The Consumer Financial Protection Bureau (CFPB) has published its 6th report on the consumer credit card market, stating that consumers paid record-high fees and interest in 2022.
Interest rates have been marching higher in the past months as the US Federal Reserve attempts to crush persistent inflation. The rapid rise in prices was caused by loose credit and the combination of excessive government spending – something that is making the Fed’s job even harder – as government programs are inflationary. Of course, this pain is passed onto consumers who must pay more for just about everything. Credit card interest rates have jumped higher along with the Fed’s rate increases – making credit much more expensive.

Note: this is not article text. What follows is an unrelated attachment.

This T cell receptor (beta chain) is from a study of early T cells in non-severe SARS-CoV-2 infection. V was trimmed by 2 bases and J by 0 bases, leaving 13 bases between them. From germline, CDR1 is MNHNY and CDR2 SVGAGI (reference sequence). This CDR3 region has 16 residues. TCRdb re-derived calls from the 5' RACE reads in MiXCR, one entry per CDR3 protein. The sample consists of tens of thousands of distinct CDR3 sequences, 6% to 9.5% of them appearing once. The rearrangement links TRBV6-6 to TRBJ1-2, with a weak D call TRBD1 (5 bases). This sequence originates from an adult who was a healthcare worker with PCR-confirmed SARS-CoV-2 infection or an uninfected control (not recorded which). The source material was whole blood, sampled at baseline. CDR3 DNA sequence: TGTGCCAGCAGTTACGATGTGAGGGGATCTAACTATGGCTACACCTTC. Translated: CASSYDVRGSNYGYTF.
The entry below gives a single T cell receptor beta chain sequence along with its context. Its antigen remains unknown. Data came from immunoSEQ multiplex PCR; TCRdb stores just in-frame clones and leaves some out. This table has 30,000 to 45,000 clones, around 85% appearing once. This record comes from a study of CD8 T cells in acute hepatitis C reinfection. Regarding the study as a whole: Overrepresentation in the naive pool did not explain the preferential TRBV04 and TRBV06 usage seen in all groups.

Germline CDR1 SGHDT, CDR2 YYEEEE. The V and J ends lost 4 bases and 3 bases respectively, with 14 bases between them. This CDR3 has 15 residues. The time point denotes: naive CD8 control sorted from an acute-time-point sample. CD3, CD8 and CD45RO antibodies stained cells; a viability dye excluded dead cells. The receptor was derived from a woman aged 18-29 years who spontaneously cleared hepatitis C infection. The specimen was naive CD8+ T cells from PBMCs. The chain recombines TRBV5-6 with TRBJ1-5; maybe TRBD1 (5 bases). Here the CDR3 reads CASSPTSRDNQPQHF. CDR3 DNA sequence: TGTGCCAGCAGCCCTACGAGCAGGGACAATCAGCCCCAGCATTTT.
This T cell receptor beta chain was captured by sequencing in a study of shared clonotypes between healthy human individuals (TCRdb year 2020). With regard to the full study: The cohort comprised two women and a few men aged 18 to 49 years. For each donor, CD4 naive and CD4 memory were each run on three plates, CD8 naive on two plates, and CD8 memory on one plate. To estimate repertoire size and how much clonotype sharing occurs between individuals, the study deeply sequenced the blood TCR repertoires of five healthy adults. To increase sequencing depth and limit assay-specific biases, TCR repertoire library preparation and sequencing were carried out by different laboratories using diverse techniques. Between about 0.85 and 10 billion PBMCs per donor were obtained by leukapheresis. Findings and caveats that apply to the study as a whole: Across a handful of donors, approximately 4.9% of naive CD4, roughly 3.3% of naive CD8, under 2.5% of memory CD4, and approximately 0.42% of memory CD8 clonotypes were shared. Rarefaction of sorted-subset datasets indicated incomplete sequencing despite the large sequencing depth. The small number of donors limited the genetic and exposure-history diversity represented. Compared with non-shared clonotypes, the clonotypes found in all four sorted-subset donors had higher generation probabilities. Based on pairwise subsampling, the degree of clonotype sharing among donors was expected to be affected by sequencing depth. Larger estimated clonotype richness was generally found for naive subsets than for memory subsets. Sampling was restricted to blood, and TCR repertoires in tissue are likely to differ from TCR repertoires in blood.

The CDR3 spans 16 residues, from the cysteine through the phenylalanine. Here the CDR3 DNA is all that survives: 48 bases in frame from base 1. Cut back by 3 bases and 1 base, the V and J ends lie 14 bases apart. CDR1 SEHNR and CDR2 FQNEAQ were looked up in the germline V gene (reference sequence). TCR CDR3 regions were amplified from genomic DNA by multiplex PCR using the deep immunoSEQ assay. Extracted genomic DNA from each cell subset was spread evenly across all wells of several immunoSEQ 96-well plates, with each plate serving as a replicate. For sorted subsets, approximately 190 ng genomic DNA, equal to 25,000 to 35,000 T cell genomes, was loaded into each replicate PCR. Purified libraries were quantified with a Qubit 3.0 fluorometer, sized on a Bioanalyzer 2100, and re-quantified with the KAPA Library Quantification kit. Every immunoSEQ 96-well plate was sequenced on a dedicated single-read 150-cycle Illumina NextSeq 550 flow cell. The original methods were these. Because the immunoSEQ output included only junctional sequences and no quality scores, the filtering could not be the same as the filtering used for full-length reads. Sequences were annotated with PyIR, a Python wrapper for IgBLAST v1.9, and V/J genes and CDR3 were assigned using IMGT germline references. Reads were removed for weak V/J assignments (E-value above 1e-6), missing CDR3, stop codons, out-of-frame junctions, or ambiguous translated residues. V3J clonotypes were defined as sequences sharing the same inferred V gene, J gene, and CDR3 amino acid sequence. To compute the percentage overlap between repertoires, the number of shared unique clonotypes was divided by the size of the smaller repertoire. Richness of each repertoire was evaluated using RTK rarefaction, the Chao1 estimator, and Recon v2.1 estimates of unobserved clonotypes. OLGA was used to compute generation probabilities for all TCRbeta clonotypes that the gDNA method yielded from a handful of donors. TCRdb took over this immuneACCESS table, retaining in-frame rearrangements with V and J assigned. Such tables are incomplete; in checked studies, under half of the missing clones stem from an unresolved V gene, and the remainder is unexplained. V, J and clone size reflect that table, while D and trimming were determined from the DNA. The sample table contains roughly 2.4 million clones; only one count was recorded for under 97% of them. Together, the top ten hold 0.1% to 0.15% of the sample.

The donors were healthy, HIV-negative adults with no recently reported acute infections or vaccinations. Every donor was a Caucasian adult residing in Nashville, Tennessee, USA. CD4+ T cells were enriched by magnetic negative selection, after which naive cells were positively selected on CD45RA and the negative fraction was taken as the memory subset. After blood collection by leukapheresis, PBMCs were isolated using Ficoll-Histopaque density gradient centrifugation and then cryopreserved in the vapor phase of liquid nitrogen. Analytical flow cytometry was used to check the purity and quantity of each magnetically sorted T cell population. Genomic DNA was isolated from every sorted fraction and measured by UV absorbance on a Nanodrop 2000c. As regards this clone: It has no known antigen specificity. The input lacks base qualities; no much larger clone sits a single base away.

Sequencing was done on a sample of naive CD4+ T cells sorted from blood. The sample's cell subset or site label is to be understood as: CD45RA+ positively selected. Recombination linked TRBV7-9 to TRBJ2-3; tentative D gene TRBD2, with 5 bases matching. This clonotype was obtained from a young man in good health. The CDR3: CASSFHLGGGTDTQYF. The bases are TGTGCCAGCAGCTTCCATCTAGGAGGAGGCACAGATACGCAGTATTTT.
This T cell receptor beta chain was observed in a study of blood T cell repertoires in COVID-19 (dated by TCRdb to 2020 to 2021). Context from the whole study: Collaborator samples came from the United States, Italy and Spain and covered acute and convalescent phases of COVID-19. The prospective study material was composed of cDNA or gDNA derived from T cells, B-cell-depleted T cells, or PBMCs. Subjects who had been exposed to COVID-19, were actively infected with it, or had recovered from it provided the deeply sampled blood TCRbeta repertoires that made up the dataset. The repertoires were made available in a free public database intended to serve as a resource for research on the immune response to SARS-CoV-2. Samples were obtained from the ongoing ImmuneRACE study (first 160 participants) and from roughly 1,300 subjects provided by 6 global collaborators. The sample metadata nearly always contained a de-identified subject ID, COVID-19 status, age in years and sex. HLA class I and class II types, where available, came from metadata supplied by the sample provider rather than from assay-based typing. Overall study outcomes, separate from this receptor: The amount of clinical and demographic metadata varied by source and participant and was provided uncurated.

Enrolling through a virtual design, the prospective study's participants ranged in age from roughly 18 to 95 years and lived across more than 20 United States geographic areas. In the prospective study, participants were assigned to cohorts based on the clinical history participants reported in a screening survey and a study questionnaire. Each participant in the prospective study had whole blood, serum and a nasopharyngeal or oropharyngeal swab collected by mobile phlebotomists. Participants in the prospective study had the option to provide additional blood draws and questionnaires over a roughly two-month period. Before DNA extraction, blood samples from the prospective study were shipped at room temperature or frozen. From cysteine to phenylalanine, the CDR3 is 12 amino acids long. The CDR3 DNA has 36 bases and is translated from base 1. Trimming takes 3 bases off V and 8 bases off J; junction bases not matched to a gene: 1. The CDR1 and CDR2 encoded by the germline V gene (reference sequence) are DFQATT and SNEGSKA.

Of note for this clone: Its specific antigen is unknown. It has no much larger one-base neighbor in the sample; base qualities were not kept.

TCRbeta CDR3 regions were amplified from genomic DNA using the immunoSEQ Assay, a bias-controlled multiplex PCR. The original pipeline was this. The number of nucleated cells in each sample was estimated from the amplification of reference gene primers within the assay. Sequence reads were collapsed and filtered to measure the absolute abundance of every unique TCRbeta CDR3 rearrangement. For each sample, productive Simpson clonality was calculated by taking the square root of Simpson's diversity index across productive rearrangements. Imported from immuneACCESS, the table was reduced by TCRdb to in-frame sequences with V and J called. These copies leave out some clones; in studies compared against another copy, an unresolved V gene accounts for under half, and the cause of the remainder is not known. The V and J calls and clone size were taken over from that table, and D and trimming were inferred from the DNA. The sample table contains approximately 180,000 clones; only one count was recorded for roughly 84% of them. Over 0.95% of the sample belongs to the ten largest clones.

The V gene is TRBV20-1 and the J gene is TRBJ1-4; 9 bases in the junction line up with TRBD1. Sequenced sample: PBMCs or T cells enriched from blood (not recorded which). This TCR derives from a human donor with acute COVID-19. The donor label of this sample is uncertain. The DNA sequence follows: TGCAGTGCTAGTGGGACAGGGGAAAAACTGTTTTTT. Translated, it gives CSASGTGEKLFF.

The CFPB states that in 2022, credit card companies charged consumers more than $105 billion in interest and more than $25 billion in fees. Total outstanding credit card debt topped $1 trillion for the first time since the CFPB began collecting this data.
For consumers who floated a balance (did not pay off the card each month), they paid about 20% of their average balance in interest and fees over the course of the year. For cardholders with subprime scores, they frequently paid 30 to 40 cents in interest and fees per dollar borrowed each year.
The report said that the total average credit card balances per cardholder stood at about $5,300, about the same as before the pandemic.